select — Wait for I/O Efficiently — PyMOTW 3

The select module provides access to platform-specific I/O monitoring functions. The most portable interface is the POSIX function select(), which is available on UNIX and Windows. The module also includes poll(), a UNIX-only API, and several options that only work with specific variants of UNIX.

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This post is part of the Python Module of the Week series for Python 3. See PyMOTW.com for more articles from the series.

OpenStack Mitaka Release Complete

I’m excited to announce the final releases for the components of OpenStack Mitaka, which conclude the 6-month Mitaka development cycle.

You will find a complete list of all components, their latest versions, and links to individual project release notes documents listed on the new release site.

Congratulations to all of the teams who have contributed to this release!

I also want to extend a big thank you to Ajaeger and jhesketh for their help with build issues today, and to ttx and dims for their help with release work all this cycle and especially over the last couple of weeks. 

Thank you!

Our next production cycle, Newton, has already started. We will meet in Austin April 25-29 at the Newton Design Summit to plan the work for the upcoming cycle. I hope to see you there!

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hashlib — Cryptographic Hashing — PyMOTW 3

The hashlib module defines an API for accessing different cryptographic hashing algorithms. To work with a specific hash algorithm, use the appropriate constructor function or new() to create a hash object. From there, the objects use the same API, no matter what algorithm is being used.

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This post is part of the Python Module of the Week series for Python 3. See PyMOTW.com for more articles from the series.

OpenStack Release Management Changes for Mitaka Retrospective

The OpenStack Release Management team has been focusing a lot on automation during the Mitaka release cycle. At the start of the cycle we set out our goals, and we’re making good progress toward completing them. We’ve made quite a few supporting changes to the release process, with considerable help from the Infrastructure team.

Standard Release Models

We have standardized projects on one of three different release “models”, describing the frequency of releases. The models are applied to projects using tags in the governance documentation, to communicate that information with consumers of the projects. The release:cycle-with-milestones model is the one most folks are used to, since it is the model most projects have had until fairly recently. It involves projects preparing pre-release deliverables at set times during the cycle, with a final full release at the end. The release:cycle-with-intermediary model allows projects to release full releases at any point in the cycle, with a final at the end forming the basis of a stable branch. Most of our libraries use this one, and we have a few server projects like Ironic and Swift following it, too. The release:independent model is for projects not tied to the release cycle. Independent projects may hold tools used while working on OpenStack but that are not part of a production deployment, or newer projects that have not yet synced their development with the release cycle. These projects typically don’t have a stable branch for a release series (though they may have other stable branches) and they don’t follow the deadlines.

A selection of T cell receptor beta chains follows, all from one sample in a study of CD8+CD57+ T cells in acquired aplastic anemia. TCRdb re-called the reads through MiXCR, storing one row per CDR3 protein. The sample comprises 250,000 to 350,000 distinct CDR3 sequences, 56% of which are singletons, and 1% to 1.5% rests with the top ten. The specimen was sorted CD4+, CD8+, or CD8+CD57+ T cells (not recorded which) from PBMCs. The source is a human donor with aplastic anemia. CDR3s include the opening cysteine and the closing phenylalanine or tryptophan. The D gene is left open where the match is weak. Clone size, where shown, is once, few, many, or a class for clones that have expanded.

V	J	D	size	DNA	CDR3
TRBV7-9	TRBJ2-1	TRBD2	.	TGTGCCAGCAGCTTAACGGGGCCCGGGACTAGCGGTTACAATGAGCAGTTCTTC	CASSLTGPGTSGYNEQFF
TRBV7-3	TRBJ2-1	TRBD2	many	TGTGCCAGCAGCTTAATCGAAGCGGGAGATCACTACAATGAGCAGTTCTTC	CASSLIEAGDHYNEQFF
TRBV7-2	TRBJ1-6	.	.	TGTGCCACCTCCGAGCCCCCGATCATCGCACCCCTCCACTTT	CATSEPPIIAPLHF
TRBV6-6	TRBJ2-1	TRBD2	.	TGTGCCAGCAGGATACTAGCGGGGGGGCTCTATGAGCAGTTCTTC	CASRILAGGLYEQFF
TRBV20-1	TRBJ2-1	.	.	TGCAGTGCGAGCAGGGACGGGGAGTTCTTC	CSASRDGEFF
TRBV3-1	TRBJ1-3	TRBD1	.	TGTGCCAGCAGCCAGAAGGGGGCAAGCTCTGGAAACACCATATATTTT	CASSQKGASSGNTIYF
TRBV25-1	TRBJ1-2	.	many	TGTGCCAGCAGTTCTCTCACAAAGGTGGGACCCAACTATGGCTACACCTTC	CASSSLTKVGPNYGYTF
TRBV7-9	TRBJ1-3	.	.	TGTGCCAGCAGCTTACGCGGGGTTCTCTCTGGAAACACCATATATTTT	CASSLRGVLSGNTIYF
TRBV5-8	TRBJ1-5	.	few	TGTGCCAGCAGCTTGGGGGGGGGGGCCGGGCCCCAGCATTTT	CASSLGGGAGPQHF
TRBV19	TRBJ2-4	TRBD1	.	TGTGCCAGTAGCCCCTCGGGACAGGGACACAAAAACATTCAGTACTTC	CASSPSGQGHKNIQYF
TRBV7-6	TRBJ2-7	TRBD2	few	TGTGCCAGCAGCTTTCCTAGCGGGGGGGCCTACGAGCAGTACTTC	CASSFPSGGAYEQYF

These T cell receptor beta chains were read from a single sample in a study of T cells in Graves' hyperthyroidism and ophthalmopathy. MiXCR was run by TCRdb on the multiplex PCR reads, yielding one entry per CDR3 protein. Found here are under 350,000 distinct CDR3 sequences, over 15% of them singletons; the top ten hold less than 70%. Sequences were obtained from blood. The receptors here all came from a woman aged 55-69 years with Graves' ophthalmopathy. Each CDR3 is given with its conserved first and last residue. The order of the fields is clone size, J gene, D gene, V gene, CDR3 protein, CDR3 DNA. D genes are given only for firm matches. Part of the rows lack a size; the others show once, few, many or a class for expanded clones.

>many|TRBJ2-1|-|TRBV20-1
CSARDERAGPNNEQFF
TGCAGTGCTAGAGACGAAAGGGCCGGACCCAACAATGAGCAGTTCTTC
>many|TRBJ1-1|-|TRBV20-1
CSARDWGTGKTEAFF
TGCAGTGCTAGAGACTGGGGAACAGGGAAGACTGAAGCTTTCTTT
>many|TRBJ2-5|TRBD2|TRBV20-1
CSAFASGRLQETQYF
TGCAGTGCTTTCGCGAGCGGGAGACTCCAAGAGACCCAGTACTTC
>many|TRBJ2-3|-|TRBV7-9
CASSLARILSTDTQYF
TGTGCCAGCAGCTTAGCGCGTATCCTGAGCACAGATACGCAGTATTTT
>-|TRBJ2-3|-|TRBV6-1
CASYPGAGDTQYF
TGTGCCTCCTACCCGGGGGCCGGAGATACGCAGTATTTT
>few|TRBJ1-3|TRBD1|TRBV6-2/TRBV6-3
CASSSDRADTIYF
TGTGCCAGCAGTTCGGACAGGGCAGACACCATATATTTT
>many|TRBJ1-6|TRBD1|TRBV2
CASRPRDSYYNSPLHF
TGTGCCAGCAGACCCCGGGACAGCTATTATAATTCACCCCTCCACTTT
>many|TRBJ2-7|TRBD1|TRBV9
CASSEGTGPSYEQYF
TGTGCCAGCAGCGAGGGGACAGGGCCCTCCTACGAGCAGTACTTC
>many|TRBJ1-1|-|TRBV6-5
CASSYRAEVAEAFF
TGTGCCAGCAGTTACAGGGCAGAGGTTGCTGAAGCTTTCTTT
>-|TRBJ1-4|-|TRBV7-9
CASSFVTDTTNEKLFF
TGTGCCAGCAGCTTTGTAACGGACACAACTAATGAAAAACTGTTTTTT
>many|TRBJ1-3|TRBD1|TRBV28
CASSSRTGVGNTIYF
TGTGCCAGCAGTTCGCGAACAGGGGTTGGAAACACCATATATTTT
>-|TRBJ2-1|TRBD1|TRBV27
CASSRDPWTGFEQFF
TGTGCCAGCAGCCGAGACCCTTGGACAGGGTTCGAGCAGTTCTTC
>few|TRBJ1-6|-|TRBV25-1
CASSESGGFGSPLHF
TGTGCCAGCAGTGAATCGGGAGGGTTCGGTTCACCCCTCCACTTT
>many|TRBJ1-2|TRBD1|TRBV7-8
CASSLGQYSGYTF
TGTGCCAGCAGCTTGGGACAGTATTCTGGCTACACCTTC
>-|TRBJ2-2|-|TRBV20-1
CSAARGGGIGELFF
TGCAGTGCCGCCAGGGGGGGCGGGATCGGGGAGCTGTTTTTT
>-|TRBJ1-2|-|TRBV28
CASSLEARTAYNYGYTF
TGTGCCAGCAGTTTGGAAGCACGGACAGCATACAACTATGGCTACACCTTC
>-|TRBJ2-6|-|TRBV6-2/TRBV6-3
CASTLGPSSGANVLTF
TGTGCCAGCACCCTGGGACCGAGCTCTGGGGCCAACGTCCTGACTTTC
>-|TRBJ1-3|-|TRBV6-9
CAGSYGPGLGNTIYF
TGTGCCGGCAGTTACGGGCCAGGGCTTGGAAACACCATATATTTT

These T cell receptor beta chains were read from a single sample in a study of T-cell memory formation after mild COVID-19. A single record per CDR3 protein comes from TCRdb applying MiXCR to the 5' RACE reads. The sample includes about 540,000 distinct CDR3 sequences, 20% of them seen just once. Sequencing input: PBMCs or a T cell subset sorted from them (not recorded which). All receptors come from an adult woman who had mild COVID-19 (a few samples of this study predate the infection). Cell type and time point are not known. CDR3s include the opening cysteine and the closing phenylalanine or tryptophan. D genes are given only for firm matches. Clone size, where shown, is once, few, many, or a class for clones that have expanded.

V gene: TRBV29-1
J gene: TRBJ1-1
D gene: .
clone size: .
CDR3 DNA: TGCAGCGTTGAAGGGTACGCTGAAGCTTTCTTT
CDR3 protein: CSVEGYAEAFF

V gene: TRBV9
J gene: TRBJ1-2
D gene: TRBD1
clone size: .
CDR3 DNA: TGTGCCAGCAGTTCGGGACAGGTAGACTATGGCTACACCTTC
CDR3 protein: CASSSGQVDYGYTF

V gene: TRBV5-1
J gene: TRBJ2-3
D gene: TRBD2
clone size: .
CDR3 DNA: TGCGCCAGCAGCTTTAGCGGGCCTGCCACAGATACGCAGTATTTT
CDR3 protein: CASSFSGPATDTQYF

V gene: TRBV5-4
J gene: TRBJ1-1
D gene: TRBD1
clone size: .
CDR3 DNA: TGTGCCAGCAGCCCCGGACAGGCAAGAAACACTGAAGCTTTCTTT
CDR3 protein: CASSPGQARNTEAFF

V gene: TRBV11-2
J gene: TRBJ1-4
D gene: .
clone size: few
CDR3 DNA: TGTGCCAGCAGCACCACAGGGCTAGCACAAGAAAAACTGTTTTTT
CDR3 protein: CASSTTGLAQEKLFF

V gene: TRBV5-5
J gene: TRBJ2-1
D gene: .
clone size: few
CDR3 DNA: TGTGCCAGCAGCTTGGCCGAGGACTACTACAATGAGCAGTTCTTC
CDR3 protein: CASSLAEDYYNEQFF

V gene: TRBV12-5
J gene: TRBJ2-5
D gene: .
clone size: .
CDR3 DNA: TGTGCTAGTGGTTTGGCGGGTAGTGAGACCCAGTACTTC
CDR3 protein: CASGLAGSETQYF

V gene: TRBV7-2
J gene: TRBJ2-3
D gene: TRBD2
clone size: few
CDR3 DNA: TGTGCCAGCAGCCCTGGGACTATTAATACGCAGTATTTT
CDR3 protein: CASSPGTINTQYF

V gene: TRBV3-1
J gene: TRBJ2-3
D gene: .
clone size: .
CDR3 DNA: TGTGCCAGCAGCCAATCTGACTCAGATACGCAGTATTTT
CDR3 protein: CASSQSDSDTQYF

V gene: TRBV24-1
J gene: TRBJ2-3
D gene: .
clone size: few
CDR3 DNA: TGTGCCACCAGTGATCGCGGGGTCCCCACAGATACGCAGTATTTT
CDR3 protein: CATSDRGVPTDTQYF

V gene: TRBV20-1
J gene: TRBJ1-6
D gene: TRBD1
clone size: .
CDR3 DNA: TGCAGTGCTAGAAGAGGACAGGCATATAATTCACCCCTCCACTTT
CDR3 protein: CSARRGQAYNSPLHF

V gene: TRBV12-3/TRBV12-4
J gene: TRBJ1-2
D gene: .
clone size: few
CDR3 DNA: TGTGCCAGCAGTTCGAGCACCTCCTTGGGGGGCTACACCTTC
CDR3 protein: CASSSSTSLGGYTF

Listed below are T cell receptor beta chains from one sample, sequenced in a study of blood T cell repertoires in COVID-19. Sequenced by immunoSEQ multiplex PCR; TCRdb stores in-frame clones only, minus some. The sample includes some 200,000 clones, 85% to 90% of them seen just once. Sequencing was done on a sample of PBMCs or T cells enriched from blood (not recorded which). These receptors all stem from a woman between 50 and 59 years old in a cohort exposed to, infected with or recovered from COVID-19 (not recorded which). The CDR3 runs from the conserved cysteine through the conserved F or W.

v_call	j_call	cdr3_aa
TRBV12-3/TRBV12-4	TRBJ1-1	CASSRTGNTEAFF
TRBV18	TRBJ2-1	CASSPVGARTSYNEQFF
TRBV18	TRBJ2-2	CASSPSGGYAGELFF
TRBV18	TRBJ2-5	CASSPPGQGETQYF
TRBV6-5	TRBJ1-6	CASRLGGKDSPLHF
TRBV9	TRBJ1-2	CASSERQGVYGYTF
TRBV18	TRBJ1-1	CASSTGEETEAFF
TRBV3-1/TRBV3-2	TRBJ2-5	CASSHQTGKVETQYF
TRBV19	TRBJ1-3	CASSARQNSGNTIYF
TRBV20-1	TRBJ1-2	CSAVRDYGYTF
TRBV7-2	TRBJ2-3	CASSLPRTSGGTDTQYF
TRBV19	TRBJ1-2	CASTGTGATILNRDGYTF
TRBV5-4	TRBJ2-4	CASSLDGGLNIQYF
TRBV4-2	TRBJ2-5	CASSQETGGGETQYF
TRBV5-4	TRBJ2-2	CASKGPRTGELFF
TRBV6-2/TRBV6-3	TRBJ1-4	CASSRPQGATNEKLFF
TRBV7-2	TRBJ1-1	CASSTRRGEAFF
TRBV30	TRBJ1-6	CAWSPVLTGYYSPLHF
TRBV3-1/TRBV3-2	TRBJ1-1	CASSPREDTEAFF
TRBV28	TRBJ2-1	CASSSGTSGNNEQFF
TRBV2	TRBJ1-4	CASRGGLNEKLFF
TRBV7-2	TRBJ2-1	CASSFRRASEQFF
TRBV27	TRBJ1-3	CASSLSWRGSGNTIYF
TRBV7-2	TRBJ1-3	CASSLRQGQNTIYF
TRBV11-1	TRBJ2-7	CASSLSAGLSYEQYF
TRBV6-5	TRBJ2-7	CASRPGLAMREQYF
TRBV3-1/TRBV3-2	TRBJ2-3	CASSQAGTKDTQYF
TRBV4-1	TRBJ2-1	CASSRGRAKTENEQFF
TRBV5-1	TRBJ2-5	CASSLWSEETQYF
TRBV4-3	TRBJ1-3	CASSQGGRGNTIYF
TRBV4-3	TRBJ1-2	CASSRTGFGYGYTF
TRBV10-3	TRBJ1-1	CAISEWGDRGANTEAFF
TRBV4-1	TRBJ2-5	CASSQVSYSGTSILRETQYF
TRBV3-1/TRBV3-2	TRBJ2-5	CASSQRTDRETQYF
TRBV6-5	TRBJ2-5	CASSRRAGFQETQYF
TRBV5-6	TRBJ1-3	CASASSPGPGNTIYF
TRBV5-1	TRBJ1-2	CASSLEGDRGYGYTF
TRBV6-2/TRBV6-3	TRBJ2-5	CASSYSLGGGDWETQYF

Standard Versioning Scheme

We have also standardized all version numbers so that we use “semantic versioning.” Semantic versioning allows someone comparing two version numbers for the same project to tell the relative difference in the different releases. All of our versions include three components, the major, minor, and patch levels. When a new release includes only bug fixes, the patch level is incremented. That indicates that the new package should be compatible with the previous release, and can be dropped in as a replacement safely. When a release includes new features or changes in dependencies, the minor version number is incremented. These new packages should also be compatible, but may require updating other components. And when a new release is known to be incompatible, the major version number is incremented. Many of our server projects will do this each cycle to indicate that upgrade work is expected, and libraries do it when incompatible API changes are made.

Communication Changes

We have made some important changes to the way we communicate information about releases. The release management team no longer maintains milestone series pages for each project on Launchpad. Instead, we have created http://releases.openstack.org, and link to the release artifacts there. This new site makes it easier for consumers of OpenStack projects to find all of the related releases for a given series, and is easier to update with our new automation. Most project teams are still using Launchpad for their planning, but many are not and it is no longer required. Bug reports for projects should still be filed through Launchpad.